Lib Dem leaders and former colleagues pay tribute to Jeremy Thorpe

Big Ben, Westminster

Jeremy Thorpe, who brought the Liberal party to the brink of coalition government in 1974 but resigned amid scandal soon after, has died aged 85 after a long battle with Parkinson’s disease, his son Rupert has announced.

Former colleagues paid tribute. Lord Steel of Aikwood, who succeeded him as party leader, said: “He had a genuine sympathy for the underprivileged – whether in his beloved North Devon where his first campaign was for ‘mains, drains and a little bit of light’” or in Africa, where he was a resolute fighter against apartheid.”

Nick Clegg, who attended Thorpe’s 80th birthday party, said: “Jeremy Thorpe’s leadership and resolve were the driving force that continued the Liberal revival that began under Jo Grimond. “Jeremy oversaw some of the party’s most famous byelection victories and his involvement with the anti-apartheid movement and the campaign for Britain’s membership of the Common Market were ahead of his time.”

Sir Menzies Campbell, the former Lib Dem leader, said: “Jeremy Thorpe’s enforced resignation as leader of the Liberal party and his subsequent departure from parliament should not obscure the fact that in his day he was an outstanding parliamentarian with a coruscating wit, and a brilliant campaigner on the stump whose interest and warmth made him a firm favourite with the public.”

From the age of 38, Thorpe led the Liberals for nine years. Between 1967 and 1976, surviving a poor performance in the 1970 general election, he turned the Liberals from a tiny party of six MPs into a small one of 11. In the 1974 general election, Thorpe played up his relative youthfulness by vaulting a security barrier wearing his trademark trilby.

The Liberals made a breakthrough, winning 19% of the vote (then a postwar record) and got 14 MPs. Although Ted Heath had not won a majority, he had won the popular vote and refused to resign. Thorpe went to Downing Street for secret coalition talks with Heath (at one point being smuggled into No 10).

The talks eventually collapsed as the Liberals could not stomach coalition with the Tories and feared being tainted by Heath, whom even the Spectator was calling a “squatter” in No 10.

It was the closest to actual government the third party had come for decades, with the failure of the talks bringing a minority Labour government led by Harold Wilson.

Two years after that walk up Downing Street, Thorpe resigned as leader of the party after being accused of conspiracy to murder a former model, Norman Scott, who claimed to be a former lover. Scott had been out walking his great dane, Rinka, and, though he survived, the animal was killed. Thorpe was acquitted on all charges in 1979, but had by then lost his seat and his party.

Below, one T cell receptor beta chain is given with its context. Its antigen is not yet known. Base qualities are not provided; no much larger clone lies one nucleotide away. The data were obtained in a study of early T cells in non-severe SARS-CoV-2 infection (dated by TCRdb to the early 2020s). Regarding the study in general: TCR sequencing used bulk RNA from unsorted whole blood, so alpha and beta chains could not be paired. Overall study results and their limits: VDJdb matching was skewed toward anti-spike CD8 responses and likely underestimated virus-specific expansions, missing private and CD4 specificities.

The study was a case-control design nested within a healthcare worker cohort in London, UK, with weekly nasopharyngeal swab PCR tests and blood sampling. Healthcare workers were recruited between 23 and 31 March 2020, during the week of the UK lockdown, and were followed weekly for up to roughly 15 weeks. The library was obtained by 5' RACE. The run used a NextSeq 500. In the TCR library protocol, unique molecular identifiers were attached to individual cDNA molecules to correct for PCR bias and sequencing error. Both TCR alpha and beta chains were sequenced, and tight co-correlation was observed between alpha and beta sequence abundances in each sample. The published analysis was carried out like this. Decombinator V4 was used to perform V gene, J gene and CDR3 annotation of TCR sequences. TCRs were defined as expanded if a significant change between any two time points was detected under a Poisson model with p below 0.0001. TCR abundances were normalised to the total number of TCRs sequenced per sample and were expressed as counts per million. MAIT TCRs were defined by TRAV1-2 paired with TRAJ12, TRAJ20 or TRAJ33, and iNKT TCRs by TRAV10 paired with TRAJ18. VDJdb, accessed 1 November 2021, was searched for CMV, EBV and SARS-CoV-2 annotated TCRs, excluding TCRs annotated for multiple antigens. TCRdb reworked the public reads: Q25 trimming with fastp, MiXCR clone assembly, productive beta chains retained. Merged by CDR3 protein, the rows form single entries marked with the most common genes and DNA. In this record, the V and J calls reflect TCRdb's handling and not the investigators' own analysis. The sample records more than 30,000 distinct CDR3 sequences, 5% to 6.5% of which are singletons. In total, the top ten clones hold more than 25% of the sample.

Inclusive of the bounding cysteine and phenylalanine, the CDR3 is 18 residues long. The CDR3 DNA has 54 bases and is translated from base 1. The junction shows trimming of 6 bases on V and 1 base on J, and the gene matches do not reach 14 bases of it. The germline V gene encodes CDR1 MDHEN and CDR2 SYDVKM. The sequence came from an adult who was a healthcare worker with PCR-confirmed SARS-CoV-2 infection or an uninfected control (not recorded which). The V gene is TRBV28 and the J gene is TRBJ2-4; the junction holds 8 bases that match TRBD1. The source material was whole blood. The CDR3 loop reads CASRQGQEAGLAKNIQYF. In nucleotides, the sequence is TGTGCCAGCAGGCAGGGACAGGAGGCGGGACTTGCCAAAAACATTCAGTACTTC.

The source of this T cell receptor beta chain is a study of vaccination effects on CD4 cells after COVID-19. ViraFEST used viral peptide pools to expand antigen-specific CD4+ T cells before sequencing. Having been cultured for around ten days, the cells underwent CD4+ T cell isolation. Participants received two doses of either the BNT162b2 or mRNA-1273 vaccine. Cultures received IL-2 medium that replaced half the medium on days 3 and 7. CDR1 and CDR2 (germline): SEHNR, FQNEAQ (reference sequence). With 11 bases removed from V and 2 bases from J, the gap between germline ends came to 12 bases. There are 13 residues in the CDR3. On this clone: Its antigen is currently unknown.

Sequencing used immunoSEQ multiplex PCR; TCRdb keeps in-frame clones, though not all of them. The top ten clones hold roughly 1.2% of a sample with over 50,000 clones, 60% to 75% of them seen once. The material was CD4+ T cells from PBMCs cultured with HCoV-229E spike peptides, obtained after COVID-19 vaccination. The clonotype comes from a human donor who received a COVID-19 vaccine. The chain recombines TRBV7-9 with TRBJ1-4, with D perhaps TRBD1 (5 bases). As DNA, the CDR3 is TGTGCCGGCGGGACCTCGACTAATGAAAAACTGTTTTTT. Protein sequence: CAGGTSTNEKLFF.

Less prurient charges against him were that, despite his success in taking his party to 6 million votes (19% of those cast) in February 1974 – the vote fell back in October’s second election – Thorpe had allowed all sorts of rackety characters to become candidates and MPs, an oddball crew that David Steel and Paddy Ashdown would take years to refashion as an effective party. “Cronies” and “sleaze” still cling to his reputation and money drained from the party coffers.

Not long after the end of the trial, Thorpe was found to have Parkinson’s disease and retired from public life. For many years the disease has been at an advanced stage. However, in 1997 he visited the Liberal Democrat party conference and was given a standing ovation by party members, and he attended the funeral of Roy Jenkins in 2003.

He had married an interior decorator, Caroline Allpass, in 1968 – their son Rupert was born in the following year – but she was killed in a car accident outside Basingstoke, driving alone and fast from the constituency shortly after the 1970 election. How much of a double life their leader led sexually, fellow Liberals were – and remain – unsure.

Some senior figures presume that the liaison with Norman Scott – Thorpe blamed the scandal on the apartheid regime’s secret service in South Africa – which eventually surfaced was by no means the first. But in 1983 he married again to the concert pianist Marion Stein. Fortified by their shared love of music, the marriage was a success, with Marion a fierce defender of her ailing spouse until her own death this year.

Powered by article was written by Mark Tran and Michael White, for The Guardian on Friday 5th December 2014 01.03 Europe/London © Guardian News and Media Limited 2010